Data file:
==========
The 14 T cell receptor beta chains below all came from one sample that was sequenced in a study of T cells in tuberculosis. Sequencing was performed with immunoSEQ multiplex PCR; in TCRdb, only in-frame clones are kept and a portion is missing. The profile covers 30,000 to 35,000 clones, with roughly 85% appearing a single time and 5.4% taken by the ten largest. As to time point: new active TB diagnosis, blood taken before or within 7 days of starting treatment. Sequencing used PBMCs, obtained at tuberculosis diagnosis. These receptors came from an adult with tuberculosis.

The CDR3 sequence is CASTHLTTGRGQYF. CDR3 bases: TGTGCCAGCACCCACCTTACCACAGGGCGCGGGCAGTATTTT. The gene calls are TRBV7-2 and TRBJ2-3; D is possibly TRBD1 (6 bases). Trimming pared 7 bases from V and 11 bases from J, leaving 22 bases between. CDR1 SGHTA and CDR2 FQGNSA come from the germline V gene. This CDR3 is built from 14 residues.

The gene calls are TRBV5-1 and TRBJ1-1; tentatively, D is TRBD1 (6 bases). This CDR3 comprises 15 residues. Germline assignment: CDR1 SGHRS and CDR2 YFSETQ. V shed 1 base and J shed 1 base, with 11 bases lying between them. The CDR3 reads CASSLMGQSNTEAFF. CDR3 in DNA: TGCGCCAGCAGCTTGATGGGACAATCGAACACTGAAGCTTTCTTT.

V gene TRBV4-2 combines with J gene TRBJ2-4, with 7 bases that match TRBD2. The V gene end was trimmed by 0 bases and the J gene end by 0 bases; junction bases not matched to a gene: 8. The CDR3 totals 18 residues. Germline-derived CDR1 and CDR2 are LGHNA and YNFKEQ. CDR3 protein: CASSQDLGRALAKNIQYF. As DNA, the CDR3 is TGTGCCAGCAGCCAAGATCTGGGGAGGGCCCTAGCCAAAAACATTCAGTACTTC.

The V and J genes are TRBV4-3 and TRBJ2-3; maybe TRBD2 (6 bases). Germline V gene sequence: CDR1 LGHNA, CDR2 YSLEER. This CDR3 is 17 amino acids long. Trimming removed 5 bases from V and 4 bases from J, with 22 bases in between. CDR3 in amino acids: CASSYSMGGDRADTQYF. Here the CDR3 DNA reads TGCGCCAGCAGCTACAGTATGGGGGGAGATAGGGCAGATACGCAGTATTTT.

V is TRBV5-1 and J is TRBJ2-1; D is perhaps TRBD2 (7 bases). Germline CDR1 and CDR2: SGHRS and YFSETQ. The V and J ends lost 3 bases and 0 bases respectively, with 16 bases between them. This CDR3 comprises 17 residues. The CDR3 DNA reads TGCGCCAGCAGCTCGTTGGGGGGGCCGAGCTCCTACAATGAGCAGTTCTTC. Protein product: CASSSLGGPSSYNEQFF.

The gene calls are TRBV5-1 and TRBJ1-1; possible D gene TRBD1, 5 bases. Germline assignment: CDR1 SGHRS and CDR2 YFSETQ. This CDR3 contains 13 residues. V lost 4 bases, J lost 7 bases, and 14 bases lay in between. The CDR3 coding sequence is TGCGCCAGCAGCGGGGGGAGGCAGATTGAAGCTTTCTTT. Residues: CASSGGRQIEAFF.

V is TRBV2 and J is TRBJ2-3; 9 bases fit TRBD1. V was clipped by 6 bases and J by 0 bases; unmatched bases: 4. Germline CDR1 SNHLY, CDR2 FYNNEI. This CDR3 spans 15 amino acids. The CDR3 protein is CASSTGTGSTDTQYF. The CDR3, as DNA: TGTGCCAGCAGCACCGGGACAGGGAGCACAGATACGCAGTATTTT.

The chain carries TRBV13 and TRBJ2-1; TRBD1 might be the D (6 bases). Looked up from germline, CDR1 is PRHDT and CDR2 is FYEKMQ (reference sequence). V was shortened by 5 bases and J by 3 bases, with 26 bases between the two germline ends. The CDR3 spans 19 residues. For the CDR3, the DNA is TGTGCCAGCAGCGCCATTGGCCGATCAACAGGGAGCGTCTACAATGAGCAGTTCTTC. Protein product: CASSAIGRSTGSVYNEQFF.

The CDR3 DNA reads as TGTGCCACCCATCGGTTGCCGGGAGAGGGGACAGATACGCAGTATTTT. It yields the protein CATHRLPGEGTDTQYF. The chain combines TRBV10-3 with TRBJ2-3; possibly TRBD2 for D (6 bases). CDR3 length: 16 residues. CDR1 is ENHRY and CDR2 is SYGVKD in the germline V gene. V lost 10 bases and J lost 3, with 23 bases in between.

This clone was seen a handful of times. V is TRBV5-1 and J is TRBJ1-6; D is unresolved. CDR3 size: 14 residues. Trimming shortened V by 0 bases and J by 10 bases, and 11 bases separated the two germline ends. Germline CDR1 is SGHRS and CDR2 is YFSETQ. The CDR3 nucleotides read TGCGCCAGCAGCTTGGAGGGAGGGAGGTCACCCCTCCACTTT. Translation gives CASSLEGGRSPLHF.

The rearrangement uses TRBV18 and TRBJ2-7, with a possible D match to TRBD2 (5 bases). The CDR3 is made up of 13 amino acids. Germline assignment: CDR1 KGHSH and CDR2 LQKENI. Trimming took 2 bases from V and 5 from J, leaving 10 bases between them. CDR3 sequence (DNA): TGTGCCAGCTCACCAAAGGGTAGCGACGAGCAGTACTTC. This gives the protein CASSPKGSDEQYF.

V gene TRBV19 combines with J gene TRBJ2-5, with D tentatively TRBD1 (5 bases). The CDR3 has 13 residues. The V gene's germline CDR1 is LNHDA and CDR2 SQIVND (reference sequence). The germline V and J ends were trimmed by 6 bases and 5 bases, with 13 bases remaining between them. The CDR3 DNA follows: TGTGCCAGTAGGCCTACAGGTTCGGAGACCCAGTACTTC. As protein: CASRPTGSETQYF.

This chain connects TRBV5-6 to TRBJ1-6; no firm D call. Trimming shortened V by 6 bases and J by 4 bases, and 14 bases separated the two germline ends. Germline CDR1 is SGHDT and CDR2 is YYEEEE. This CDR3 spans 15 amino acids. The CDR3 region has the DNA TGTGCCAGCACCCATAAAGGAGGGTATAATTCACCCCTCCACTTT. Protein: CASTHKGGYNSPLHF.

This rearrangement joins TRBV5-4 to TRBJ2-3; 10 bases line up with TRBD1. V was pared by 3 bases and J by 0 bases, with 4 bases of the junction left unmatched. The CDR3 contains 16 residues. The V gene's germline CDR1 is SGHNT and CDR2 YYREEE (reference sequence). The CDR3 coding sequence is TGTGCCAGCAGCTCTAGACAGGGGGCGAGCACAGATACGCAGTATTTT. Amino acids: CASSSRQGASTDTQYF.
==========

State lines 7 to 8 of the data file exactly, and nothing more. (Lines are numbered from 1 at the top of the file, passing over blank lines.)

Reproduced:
The gene calls are TRBV5-1 and TRBJ1-1; possible D gene TRBD1, 5 bases. Germline assignment: CDR1 SGHRS and CDR2 YFSETQ. This CDR3 contains 13 residues. V lost 4 bases, J lost 7 bases, and 14 bases lay in between. The CDR3 coding sequence is TGCGCCAGCAGCGGGGGGAGGCAGATTGAAGCTTTCTTT. Residues: CASSGGRQIEAFF.

V is TRBV2 and J is TRBJ2-3; 9 bases fit TRBD1. V was clipped by 6 bases and J by 0 bases; unmatched bases: 4. Germline CDR1 SNHLY, CDR2 FYNNEI. This CDR3 spans 15 amino acids. The CDR3 protein is CASSTGTGSTDTQYF. The CDR3, as DNA: TGTGCCAGCAGCACCGGGACAGGGAGCACAGATACGCAGTATTTT.